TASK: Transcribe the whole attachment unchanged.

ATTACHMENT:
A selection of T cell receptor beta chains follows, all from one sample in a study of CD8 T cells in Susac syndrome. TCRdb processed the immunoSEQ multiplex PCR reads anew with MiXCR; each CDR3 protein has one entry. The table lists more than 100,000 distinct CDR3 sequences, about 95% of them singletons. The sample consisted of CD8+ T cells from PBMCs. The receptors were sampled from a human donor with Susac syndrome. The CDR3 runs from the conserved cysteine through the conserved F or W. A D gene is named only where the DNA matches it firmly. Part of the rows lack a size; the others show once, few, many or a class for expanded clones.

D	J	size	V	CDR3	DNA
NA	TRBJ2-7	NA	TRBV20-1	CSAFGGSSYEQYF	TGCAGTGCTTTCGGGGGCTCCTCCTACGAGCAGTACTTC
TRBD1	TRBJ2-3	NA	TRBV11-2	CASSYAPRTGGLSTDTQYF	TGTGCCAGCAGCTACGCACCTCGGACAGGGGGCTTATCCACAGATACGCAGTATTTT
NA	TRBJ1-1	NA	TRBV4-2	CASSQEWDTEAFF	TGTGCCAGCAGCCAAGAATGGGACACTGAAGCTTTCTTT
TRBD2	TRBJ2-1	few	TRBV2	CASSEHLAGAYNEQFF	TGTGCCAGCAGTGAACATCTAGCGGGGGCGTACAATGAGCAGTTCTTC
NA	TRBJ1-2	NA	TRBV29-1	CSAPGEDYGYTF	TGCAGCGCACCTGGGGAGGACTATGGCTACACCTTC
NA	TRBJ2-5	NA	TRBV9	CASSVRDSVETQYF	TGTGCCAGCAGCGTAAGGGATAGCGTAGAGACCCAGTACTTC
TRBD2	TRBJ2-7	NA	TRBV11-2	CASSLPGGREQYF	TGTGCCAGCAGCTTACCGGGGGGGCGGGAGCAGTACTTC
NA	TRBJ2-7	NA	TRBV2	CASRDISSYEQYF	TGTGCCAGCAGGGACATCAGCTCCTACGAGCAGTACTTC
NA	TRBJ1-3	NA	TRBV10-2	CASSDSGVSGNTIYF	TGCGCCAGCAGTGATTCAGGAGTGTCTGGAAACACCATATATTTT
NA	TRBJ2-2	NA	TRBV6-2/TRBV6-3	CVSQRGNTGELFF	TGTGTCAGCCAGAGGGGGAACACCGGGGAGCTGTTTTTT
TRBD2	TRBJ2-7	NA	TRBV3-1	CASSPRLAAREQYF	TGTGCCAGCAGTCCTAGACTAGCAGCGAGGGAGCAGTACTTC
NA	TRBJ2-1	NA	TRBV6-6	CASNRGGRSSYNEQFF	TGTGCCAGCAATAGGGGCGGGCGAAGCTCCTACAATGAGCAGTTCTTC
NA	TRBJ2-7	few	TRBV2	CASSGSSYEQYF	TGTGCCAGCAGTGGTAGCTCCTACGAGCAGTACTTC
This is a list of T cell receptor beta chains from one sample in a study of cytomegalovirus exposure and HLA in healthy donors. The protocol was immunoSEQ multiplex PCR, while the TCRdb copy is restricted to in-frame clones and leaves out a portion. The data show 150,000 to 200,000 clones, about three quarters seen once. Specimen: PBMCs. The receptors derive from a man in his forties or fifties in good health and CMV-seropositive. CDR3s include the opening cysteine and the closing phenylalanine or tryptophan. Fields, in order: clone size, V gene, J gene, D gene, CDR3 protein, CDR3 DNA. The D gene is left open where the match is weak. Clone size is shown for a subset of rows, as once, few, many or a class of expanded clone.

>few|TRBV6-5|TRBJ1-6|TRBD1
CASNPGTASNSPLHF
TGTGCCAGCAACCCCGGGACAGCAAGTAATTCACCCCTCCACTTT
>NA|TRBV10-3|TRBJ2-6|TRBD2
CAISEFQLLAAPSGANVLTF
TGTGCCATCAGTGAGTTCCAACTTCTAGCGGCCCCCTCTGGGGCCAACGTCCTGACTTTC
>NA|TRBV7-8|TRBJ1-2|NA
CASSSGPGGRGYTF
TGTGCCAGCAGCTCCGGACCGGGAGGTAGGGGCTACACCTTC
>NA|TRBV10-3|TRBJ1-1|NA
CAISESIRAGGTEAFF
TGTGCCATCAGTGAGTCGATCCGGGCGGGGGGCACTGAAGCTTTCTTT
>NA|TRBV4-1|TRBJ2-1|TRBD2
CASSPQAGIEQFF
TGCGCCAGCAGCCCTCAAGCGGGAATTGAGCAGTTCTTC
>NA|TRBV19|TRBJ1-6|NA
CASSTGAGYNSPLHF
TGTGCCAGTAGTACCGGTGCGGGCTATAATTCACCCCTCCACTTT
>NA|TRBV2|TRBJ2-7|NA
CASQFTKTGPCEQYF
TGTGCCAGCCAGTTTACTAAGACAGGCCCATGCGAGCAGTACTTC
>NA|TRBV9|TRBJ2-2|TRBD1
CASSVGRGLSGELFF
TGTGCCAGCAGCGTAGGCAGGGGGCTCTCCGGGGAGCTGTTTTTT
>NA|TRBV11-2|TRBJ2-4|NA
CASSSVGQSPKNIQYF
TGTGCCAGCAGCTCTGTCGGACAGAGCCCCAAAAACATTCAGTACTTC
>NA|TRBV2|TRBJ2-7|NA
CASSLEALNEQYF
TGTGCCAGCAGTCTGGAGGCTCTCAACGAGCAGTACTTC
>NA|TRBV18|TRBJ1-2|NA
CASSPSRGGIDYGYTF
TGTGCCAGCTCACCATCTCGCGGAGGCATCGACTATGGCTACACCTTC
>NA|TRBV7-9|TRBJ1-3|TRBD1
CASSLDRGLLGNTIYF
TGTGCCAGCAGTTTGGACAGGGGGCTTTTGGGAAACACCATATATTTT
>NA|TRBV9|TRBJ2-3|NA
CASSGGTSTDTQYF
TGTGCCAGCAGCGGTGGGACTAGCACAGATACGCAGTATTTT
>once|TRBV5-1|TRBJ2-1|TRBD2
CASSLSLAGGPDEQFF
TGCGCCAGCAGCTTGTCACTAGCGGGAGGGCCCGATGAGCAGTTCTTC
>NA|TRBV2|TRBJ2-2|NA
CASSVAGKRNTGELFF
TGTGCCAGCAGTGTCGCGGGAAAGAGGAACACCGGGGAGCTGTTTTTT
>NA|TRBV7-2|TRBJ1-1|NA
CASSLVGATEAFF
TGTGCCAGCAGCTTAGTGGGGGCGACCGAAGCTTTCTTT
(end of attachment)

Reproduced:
A selection of T cell receptor beta chains follows, all from one sample in a study of CD8 T cells in Susac syndrome. TCRdb processed the immunoSEQ multiplex PCR reads anew with MiXCR; each CDR3 protein has one entry. The table lists more than 100,000 distinct CDR3 sequences, about 95% of them singletons. The sample consisted of CD8+ T cells from PBMCs. The receptors were sampled from a human donor with Susac syndrome. The CDR3 runs from the conserved cysteine through the conserved F or W. A D gene is named only where the DNA matches it firmly. Part of the rows lack a size; the others show once, few, many or a class for expanded clones.

D	J	size	V	CDR3	DNA
NA	TRBJ2-7	NA	TRBV20-1	CSAFGGSSYEQYF	TGCAGTGCTTTCGGGGGCTCCTCCTACGAGCAGTACTTC
TRBD1	TRBJ2-3	NA	TRBV11-2	CASSYAPRTGGLSTDTQYF	TGTGCCAGCAGCTACGCACCTCGGACAGGGGGCTTATCCACAGATACGCAGTATTTT
NA	TRBJ1-1	NA	TRBV4-2	CASSQEWDTEAFF	TGTGCCAGCAGCCAAGAATGGGACACTGAAGCTTTCTTT
TRBD2	TRBJ2-1	few	TRBV2	CASSEHLAGAYNEQFF	TGTGCCAGCAGTGAACATCTAGCGGGGGCGTACAATGAGCAGTTCTTC
NA	TRBJ1-2	NA	TRBV29-1	CSAPGEDYGYTF	TGCAGCGCACCTGGGGAGGACTATGGCTACACCTTC
NA	TRBJ2-5	NA	TRBV9	CASSVRDSVETQYF	TGTGCCAGCAGCGTAAGGGATAGCGTAGAGACCCAGTACTTC
TRBD2	TRBJ2-7	NA	TRBV11-2	CASSLPGGREQYF	TGTGCCAGCAGCTTACCGGGGGGGCGGGAGCAGTACTTC
NA	TRBJ2-7	NA	TRBV2	CASRDISSYEQYF	TGTGCCAGCAGGGACATCAGCTCCTACGAGCAGTACTTC
NA	TRBJ1-3	NA	TRBV10-2	CASSDSGVSGNTIYF	TGCGCCAGCAGTGATTCAGGAGTGTCTGGAAACACCATATATTTT
NA	TRBJ2-2	NA	TRBV6-2/TRBV6-3	CVSQRGNTGELFF	TGTGTCAGCCAGAGGGGGAACACCGGGGAGCTGTTTTTT
TRBD2	TRBJ2-7	NA	TRBV3-1	CASSPRLAAREQYF	TGTGCCAGCAGTCCTAGACTAGCAGCGAGGGAGCAGTACTTC
NA	TRBJ2-1	NA	TRBV6-6	CASNRGGRSSYNEQFF	TGTGCCAGCAATAGGGGCGGGCGAAGCTCCTACAATGAGCAGTTCTTC
NA	TRBJ2-7	few	TRBV2	CASSGSSYEQYF	TGTGCCAGCAGTGGTAGCTCCTACGAGCAGTACTTC
This is a list of T cell receptor beta chains from one sample in a study of cytomegalovirus exposure and HLA in healthy donors. The protocol was immunoSEQ multiplex PCR, while the TCRdb copy is restricted to in-frame clones and leaves out a portion. The data show 150,000 to 200,000 clones, about three quarters seen once. Specimen: PBMCs. The receptors derive from a man in his forties or fifties in good health and CMV-seropositive. CDR3s include the opening cysteine and the closing phenylalanine or tryptophan. Fields, in order: clone size, V gene, J gene, D gene, CDR3 protein, CDR3 DNA. The D gene is left open where the match is weak. Clone size is shown for a subset of rows, as once, few, many or a class of expanded clone.

>few|TRBV6-5|TRBJ1-6|TRBD1
CASNPGTASNSPLHF
TGTGCCAGCAACCCCGGGACAGCAAGTAATTCACCCCTCCACTTT
>NA|TRBV10-3|TRBJ2-6|TRBD2
CAISEFQLLAAPSGANVLTF
TGTGCCATCAGTGAGTTCCAACTTCTAGCGGCCCCCTCTGGGGCCAACGTCCTGACTTTC
>NA|TRBV7-8|TRBJ1-2|NA
CASSSGPGGRGYTF
TGTGCCAGCAGCTCCGGACCGGGAGGTAGGGGCTACACCTTC
>NA|TRBV10-3|TRBJ1-1|NA
CAISESIRAGGTEAFF
TGTGCCATCAGTGAGTCGATCCGGGCGGGGGGCACTGAAGCTTTCTTT
>NA|TRBV4-1|TRBJ2-1|TRBD2
CASSPQAGIEQFF
TGCGCCAGCAGCCCTCAAGCGGGAATTGAGCAGTTCTTC
>NA|TRBV19|TRBJ1-6|NA
CASSTGAGYNSPLHF
TGTGCCAGTAGTACCGGTGCGGGCTATAATTCACCCCTCCACTTT
>NA|TRBV2|TRBJ2-7|NA
CASQFTKTGPCEQYF
TGTGCCAGCCAGTTTACTAAGACAGGCCCATGCGAGCAGTACTTC
>NA|TRBV9|TRBJ2-2|TRBD1
CASSVGRGLSGELFF
TGTGCCAGCAGCGTAGGCAGGGGGCTCTCCGGGGAGCTGTTTTTT
>NA|TRBV11-2|TRBJ2-4|NA
CASSSVGQSPKNIQYF
TGTGCCAGCAGCTCTGTCGGACAGAGCCCCAAAAACATTCAGTACTTC
>NA|TRBV2|TRBJ2-7|NA
CASSLEALNEQYF
TGTGCCAGCAGTCTGGAGGCTCTCAACGAGCAGTACTTC
>NA|TRBV18|TRBJ1-2|NA
CASSPSRGGIDYGYTF
TGTGCCAGCTCACCATCTCGCGGAGGCATCGACTATGGCTACACCTTC
>NA|TRBV7-9|TRBJ1-3|TRBD1
CASSLDRGLLGNTIYF
TGTGCCAGCAGTTTGGACAGGGGGCTTTTGGGAAACACCATATATTTT
>NA|TRBV9|TRBJ2-3|NA
CASSGGTSTDTQYF
TGTGCCAGCAGCGGTGGGACTAGCACAGATACGCAGTATTTT
>once|TRBV5-1|TRBJ2-1|TRBD2
CASSLSLAGGPDEQFF
TGCGCCAGCAGCTTGTCACTAGCGGGAGGGCCCGATGAGCAGTTCTTC
>NA|TRBV2|TRBJ2-2|NA
CASSVAGKRNTGELFF
TGTGCCAGCAGTGTCGCGGGAAAGAGGAACACCGGGGAGCTGTTTTTT
>NA|TRBV7-2|TRBJ1-1|NA
CASSLVGATEAFF
TGTGCCAGCAGCTTAGTGGGGGCGACCGAAGCTTTCTTT